Dirk
Dirk Schrader (CISSP/CISM)
Global VP of Marketing
NNT - New Net Technologies

For many, cyber security is still seen as cost and not as an enabler of business resiliency. The flip side is that – according to recent research by IBM and Ponemon – an organization prepared for a cyber- attack and for a data breach will have to bear a drastically lower impact, two million US dollar less in average than those unprepared.
Let see what the three disciplines are that will help your organizations to be well prepared.

Spanning the last five years, an ‘impressive’ list of prominent data breaches can be put together. Among them, just to name a few, are:

  • Equifax, exposing the credit data of more than 147 million citizens;
  • Uber, compromising the names, email addresses, and phone numbers of 50 million customers;
  • Marriott, in which hackers accessed the personal information of 500 million guests
    (note that Marriott had to announce another large breach a few years later);
  • Capital One, with 105 million customer records affected;
  • our own research in the Health Care sector, which discovered millions of medical records in over 160 unsecured installations.

Of course, this list is somewhat random and there are many other cases, large and small, that can be named in the context of where these organizations sit with regards to the disciplines required to improve cyber-resilience, plus the ability to prevent, detect, respond to, and recover from a cyber-attacks or a data breach.

Users and consumers tend to have an attitude of negligence to their own data, with the notion of “I have nothing to hide”, “It won’t happen to me” or “How much can they do with my data anyway?”.

The answer to the last question, as it turns out is ‘a lot’. If data is the verbatim ‘new oil’ for digitalized business models, should a business not be doing its utmost to protect it from being stolen, copied, and encrypted for a ransom.

There is your first discipline, know what data you have, what value it has for your organization, how sensitive that data is for those who gave it to you. If you had collected millions of names, addresses and other personal individual data points, a single one might not be considered to be of value for you, but it will be for the person or organization who gave it to you.

Discipline in this area translates to consumer trust. If customers who entrust you with their data are aware that you retain robust and disciplined governance (and you’re transparent about it where needed for compliance reasons) when it comes to Data Protection, it not only earns you trust, but of course it reduces the potential for disruption and harm in line with the criticality of each process supporting the various business functions.

Here is the second discipline: do not stop digging deep into those internal processes and collect as much information as possible about the systems in use and how they support each step. Details must include but not be limited to:, The status of each, how vulnerable they are, how often unexpected changes happen to them. This will build the solid base needed to fully protect your business processes.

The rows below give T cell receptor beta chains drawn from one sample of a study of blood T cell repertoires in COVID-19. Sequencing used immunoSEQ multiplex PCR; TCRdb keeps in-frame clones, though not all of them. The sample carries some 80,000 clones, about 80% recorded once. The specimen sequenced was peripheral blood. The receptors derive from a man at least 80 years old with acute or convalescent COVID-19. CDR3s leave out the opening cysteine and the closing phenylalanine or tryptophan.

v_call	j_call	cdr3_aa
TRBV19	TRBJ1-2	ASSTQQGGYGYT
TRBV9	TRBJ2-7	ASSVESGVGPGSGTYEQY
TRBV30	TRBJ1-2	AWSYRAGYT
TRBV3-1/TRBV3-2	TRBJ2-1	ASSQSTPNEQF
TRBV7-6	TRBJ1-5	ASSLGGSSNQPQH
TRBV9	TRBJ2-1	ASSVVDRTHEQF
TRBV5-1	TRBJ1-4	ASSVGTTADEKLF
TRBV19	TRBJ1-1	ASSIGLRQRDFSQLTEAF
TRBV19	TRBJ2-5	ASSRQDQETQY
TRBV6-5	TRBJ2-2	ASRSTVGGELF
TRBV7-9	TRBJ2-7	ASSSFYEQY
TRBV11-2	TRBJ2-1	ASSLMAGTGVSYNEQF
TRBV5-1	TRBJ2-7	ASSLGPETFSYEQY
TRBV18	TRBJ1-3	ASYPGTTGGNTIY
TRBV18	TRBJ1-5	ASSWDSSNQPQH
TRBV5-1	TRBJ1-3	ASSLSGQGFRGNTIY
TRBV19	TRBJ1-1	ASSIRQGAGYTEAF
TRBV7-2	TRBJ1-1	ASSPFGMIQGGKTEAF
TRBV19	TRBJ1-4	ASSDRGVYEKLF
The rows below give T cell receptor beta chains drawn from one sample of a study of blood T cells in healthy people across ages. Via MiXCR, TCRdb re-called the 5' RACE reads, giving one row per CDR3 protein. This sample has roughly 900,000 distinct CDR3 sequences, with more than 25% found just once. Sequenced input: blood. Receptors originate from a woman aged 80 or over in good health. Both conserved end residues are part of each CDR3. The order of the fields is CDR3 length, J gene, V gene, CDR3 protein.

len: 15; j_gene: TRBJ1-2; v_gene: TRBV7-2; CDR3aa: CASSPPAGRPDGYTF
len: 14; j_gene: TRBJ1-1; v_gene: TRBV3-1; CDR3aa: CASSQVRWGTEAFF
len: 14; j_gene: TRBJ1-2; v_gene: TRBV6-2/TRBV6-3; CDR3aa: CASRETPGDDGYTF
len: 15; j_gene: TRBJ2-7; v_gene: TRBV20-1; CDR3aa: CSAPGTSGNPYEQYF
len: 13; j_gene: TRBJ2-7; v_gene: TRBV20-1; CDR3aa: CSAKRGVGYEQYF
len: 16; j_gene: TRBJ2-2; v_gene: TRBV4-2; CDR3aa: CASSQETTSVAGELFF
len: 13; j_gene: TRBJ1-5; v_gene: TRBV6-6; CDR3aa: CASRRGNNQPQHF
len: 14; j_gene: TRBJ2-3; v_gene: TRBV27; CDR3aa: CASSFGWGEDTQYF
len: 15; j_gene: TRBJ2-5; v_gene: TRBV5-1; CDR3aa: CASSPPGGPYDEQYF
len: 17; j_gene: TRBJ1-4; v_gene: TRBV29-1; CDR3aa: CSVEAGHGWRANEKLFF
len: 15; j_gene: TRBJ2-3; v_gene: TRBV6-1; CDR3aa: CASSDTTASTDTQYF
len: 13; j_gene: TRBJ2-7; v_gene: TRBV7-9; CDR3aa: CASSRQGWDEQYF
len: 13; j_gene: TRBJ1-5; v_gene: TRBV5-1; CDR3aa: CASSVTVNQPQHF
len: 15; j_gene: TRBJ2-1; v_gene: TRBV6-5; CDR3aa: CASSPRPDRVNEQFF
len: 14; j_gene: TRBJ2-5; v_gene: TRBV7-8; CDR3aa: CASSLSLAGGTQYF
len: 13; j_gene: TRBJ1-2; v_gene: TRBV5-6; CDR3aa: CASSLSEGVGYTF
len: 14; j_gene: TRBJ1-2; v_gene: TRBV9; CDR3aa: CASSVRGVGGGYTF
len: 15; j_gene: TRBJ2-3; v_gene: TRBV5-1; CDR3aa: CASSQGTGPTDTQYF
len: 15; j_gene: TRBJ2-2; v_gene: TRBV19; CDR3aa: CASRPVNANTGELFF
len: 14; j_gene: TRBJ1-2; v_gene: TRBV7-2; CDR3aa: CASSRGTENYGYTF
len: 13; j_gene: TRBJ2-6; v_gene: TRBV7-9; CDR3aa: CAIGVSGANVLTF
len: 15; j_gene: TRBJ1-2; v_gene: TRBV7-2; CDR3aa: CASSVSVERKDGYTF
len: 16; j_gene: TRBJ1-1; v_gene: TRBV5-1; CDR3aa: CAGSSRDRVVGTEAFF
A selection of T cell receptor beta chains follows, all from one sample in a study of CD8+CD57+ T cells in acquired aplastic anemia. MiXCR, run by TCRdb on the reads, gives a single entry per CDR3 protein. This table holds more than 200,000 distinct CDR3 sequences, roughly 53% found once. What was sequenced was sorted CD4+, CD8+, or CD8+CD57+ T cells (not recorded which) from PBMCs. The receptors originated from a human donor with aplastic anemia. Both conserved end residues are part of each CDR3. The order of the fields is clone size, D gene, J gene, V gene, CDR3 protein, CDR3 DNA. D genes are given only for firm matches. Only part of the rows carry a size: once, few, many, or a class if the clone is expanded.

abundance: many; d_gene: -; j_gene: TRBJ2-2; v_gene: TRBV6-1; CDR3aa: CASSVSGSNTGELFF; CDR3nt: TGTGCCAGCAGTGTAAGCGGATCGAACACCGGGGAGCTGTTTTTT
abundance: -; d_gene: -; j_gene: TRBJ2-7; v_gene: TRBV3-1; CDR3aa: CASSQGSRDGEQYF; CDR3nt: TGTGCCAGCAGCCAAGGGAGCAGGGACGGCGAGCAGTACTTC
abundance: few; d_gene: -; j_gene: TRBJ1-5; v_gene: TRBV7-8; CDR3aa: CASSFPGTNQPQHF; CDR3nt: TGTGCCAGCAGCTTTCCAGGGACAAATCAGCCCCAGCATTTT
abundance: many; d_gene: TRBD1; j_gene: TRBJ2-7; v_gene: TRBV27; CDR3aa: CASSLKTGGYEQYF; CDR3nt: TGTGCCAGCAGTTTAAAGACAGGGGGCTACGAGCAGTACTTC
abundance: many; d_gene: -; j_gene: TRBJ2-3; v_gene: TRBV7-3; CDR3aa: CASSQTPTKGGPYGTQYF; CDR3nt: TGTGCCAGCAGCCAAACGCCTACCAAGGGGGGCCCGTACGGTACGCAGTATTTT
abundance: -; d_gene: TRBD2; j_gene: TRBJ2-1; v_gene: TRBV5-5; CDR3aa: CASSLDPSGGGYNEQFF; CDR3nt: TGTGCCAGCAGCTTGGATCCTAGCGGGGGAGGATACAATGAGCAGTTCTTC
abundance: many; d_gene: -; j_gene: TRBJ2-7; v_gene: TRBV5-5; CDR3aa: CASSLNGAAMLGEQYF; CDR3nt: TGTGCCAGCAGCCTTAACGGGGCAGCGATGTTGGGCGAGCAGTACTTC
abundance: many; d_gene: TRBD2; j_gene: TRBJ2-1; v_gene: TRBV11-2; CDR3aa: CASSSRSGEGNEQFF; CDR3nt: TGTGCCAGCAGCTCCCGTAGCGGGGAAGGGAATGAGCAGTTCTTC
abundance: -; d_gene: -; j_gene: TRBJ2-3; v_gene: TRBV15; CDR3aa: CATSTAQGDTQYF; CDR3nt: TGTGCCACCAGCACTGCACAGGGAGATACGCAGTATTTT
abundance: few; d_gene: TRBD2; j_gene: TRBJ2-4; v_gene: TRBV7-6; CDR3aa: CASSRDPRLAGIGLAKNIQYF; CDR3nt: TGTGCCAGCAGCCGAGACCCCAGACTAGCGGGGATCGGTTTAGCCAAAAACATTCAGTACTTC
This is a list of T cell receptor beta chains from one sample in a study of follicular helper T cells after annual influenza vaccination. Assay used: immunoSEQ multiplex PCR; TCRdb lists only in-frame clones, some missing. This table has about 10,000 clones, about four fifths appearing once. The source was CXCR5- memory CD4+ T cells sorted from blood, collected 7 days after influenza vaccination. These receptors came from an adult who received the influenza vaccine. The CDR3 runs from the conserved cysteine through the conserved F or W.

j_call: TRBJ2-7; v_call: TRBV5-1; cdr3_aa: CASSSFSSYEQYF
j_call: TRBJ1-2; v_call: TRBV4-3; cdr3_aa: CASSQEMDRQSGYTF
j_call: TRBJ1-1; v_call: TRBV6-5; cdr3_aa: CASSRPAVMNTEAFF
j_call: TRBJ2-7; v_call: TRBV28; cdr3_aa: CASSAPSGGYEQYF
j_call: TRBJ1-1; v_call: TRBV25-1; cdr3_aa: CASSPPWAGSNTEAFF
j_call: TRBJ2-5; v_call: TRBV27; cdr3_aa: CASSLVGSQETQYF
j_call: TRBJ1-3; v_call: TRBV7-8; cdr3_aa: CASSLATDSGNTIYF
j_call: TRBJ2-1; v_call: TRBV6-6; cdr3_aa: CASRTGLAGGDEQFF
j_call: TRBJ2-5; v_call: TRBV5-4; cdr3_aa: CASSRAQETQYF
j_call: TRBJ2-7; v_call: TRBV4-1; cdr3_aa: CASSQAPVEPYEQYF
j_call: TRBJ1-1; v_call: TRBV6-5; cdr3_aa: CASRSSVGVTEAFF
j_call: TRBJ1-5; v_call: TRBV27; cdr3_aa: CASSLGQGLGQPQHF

Cyber Resilience is about achieving and maintaining a company’s status to the point that it is able to endure an attack, keep afloat, maintain operability – even if diminished – and to overcome and mature from cyber-attacks. It requires IT security to understand the business processes, what the company relies on to generate its own value-add, in order to provide measured, fit-for-purpose protection to critical assets and processes, where other assets might receive lesser protection. In this it accepts that incidents will happen, and that preparation needs to encompass not only IT (DR / BC) but the complete business.

The above reflects the third discipline. IT Security will work with other department heads to understand what drives them, how they are measured, and how IT can help them to achieve their targets under normal operation, and what would be the impact if IT isn’t available for some reason.

Of course, a board can facilitate that cooperation, by encouraging and sponsoring it, but more so by setting the right objectives.

As a result of these three disciplines IT and IT Security will be seen as a business enabler, able to spot and launch initiatives that improve the business as a whole, not just a single system or something isolated within the organization. Improve business systems and processes, looking at all aspects of the business in order to create resilience, to create cyber resilient systems and data workflows that support a company’s vital business processes and secure its value generation. And the positive impact doesn’t stop there. Being diligent within these three disciplines will improve your continuous compliance, your ability to adhere to regulations like CMMC, CCPA, or GDPR.

They will show your customers that you really take their data privacy and your own cyber security serious.

SecureOps™ and NNT's Change Tracker are vital elements in these three disciplines as they will help you to prevent, to detect, and to respond to a data breach.

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